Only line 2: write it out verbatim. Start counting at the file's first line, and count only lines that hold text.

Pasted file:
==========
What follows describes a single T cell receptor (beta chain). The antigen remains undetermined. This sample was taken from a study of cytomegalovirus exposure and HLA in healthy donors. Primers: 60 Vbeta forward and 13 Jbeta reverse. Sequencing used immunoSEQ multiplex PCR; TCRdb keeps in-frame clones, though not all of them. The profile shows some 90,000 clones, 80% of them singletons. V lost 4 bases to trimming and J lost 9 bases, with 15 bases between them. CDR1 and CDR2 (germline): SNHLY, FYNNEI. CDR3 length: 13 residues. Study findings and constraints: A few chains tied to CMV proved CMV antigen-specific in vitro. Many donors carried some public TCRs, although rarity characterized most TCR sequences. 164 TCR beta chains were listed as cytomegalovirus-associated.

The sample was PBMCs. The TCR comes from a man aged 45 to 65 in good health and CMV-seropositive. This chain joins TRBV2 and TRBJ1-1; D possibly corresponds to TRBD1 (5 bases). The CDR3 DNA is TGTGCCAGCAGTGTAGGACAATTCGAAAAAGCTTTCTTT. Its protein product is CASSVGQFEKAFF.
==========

The sample was PBMCs. The TCR comes from a man aged 45 to 65 in good health and CMV-seropositive. This chain joins TRBV2 and TRBJ1-1; D possibly corresponds to TRBD1 (5 bases). The CDR3 DNA is TGTGCCAGCAGTGTAGGACAATTCGAAAAAGCTTTCTTT. Its protein product is CASSVGQFEKAFF.